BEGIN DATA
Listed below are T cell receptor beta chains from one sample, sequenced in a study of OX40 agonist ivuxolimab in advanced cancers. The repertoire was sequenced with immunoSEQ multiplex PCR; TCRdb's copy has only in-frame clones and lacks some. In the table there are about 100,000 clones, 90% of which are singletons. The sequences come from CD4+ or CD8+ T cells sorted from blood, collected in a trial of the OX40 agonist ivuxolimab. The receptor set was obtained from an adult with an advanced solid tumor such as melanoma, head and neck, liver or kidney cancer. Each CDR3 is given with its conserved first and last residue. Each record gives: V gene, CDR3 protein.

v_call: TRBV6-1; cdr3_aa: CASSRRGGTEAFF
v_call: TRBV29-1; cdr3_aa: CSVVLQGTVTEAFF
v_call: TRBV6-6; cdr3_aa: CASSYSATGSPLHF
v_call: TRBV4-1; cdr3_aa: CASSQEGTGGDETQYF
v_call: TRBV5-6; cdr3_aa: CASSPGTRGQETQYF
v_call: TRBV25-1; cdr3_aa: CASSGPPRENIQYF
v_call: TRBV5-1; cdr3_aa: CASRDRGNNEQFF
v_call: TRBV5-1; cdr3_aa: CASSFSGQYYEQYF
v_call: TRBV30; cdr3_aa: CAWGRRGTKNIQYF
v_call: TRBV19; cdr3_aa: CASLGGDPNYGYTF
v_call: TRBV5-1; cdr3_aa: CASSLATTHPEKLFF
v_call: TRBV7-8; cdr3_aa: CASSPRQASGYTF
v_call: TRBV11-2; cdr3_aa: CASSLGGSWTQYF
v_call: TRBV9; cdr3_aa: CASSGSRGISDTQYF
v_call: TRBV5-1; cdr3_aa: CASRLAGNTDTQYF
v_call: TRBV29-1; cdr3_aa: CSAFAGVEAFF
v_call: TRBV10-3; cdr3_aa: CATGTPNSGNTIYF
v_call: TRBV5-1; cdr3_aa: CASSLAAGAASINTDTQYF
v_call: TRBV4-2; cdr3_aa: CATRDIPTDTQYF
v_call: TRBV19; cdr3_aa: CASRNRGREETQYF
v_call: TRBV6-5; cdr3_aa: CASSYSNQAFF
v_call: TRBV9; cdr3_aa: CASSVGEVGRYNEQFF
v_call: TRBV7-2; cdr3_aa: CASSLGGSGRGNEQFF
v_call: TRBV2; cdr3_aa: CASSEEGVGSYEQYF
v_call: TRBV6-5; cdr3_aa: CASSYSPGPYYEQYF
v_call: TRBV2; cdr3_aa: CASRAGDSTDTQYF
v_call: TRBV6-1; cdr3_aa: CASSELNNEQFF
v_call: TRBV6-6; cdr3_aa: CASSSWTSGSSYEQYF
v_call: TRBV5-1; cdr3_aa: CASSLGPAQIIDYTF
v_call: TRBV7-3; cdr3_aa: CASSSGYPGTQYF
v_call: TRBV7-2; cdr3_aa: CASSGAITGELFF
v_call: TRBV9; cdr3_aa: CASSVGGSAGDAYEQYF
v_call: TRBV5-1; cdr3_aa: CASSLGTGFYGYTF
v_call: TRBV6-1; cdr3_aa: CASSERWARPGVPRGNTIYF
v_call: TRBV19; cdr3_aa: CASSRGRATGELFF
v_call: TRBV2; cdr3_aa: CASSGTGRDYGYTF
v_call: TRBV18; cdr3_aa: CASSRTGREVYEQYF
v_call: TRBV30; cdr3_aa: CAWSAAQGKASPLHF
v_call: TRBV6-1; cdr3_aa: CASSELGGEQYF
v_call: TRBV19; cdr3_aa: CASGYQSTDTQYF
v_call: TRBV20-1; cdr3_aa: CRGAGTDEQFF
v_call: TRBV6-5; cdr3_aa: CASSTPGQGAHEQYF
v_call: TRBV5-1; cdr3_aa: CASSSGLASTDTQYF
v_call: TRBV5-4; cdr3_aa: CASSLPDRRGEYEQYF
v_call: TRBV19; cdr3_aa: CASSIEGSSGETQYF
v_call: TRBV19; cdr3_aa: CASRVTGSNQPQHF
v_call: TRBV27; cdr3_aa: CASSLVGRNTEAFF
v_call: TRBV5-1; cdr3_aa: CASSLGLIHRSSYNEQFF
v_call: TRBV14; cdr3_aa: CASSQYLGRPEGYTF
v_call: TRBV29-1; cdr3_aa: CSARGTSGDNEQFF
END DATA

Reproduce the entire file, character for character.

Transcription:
Listed below are T cell receptor beta chains from one sample, sequenced in a study of OX40 agonist ivuxolimab in advanced cancers. The repertoire was sequenced with immunoSEQ multiplex PCR; TCRdb's copy has only in-frame clones and lacks some. In the table there are about 100,000 clones, 90% of which are singletons. The sequences come from CD4+ or CD8+ T cells sorted from blood, collected in a trial of the OX40 agonist ivuxolimab. The receptor set was obtained from an adult with an advanced solid tumor such as melanoma, head and neck, liver or kidney cancer. Each CDR3 is given with its conserved first and last residue. Each record gives: V gene, CDR3 protein.

v_call: TRBV6-1; cdr3_aa: CASSRRGGTEAFF
v_call: TRBV29-1; cdr3_aa: CSVVLQGTVTEAFF
v_call: TRBV6-6; cdr3_aa: CASSYSATGSPLHF
v_call: TRBV4-1; cdr3_aa: CASSQEGTGGDETQYF
v_call: TRBV5-6; cdr3_aa: CASSPGTRGQETQYF
v_call: TRBV25-1; cdr3_aa: CASSGPPRENIQYF
v_call: TRBV5-1; cdr3_aa: CASRDRGNNEQFF
v_call: TRBV5-1; cdr3_aa: CASSFSGQYYEQYF
v_call: TRBV30; cdr3_aa: CAWGRRGTKNIQYF
v_call: TRBV19; cdr3_aa: CASLGGDPNYGYTF
v_call: TRBV5-1; cdr3_aa: CASSLATTHPEKLFF
v_call: TRBV7-8; cdr3_aa: CASSPRQASGYTF
v_call: TRBV11-2; cdr3_aa: CASSLGGSWTQYF
v_call: TRBV9; cdr3_aa: CASSGSRGISDTQYF
v_call: TRBV5-1; cdr3_aa: CASRLAGNTDTQYF
v_call: TRBV29-1; cdr3_aa: CSAFAGVEAFF
v_call: TRBV10-3; cdr3_aa: CATGTPNSGNTIYF
v_call: TRBV5-1; cdr3_aa: CASSLAAGAASINTDTQYF
v_call: TRBV4-2; cdr3_aa: CATRDIPTDTQYF
v_call: TRBV19; cdr3_aa: CASRNRGREETQYF
v_call: TRBV6-5; cdr3_aa: CASSYSNQAFF
v_call: TRBV9; cdr3_aa: CASSVGEVGRYNEQFF
v_call: TRBV7-2; cdr3_aa: CASSLGGSGRGNEQFF
v_call: TRBV2; cdr3_aa: CASSEEGVGSYEQYF
v_call: TRBV6-5; cdr3_aa: CASSYSPGPYYEQYF
v_call: TRBV2; cdr3_aa: CASRAGDSTDTQYF
v_call: TRBV6-1; cdr3_aa: CASSELNNEQFF
v_call: TRBV6-6; cdr3_aa: CASSSWTSGSSYEQYF
v_call: TRBV5-1; cdr3_aa: CASSLGPAQIIDYTF
v_call: TRBV7-3; cdr3_aa: CASSSGYPGTQYF
v_call: TRBV7-2; cdr3_aa: CASSGAITGELFF
v_call: TRBV9; cdr3_aa: CASSVGGSAGDAYEQYF
v_call: TRBV5-1; cdr3_aa: CASSLGTGFYGYTF
v_call: TRBV6-1; cdr3_aa: CASSERWARPGVPRGNTIYF
v_call: TRBV19; cdr3_aa: CASSRGRATGELFF
v_call: TRBV2; cdr3_aa: CASSGTGRDYGYTF
v_call: TRBV18; cdr3_aa: CASSRTGREVYEQYF
v_call: TRBV30; cdr3_aa: CAWSAAQGKASPLHF
v_call: TRBV6-1; cdr3_aa: CASSELGGEQYF
v_call: TRBV19; cdr3_aa: CASGYQSTDTQYF
v_call: TRBV20-1; cdr3_aa: CRGAGTDEQFF
v_call: TRBV6-5; cdr3_aa: CASSTPGQGAHEQYF
v_call: TRBV5-1; cdr3_aa: CASSSGLASTDTQYF
v_call: TRBV5-4; cdr3_aa: CASSLPDRRGEYEQYF
v_call: TRBV19; cdr3_aa: CASSIEGSSGETQYF
v_call: TRBV19; cdr3_aa: CASRVTGSNQPQHF
v_call: TRBV27; cdr3_aa: CASSLVGRNTEAFF
v_call: TRBV5-1; cdr3_aa: CASSLGLIHRSSYNEQFF
v_call: TRBV14; cdr3_aa: CASSQYLGRPEGYTF
v_call: TRBV29-1; cdr3_aa: CSARGTSGDNEQFF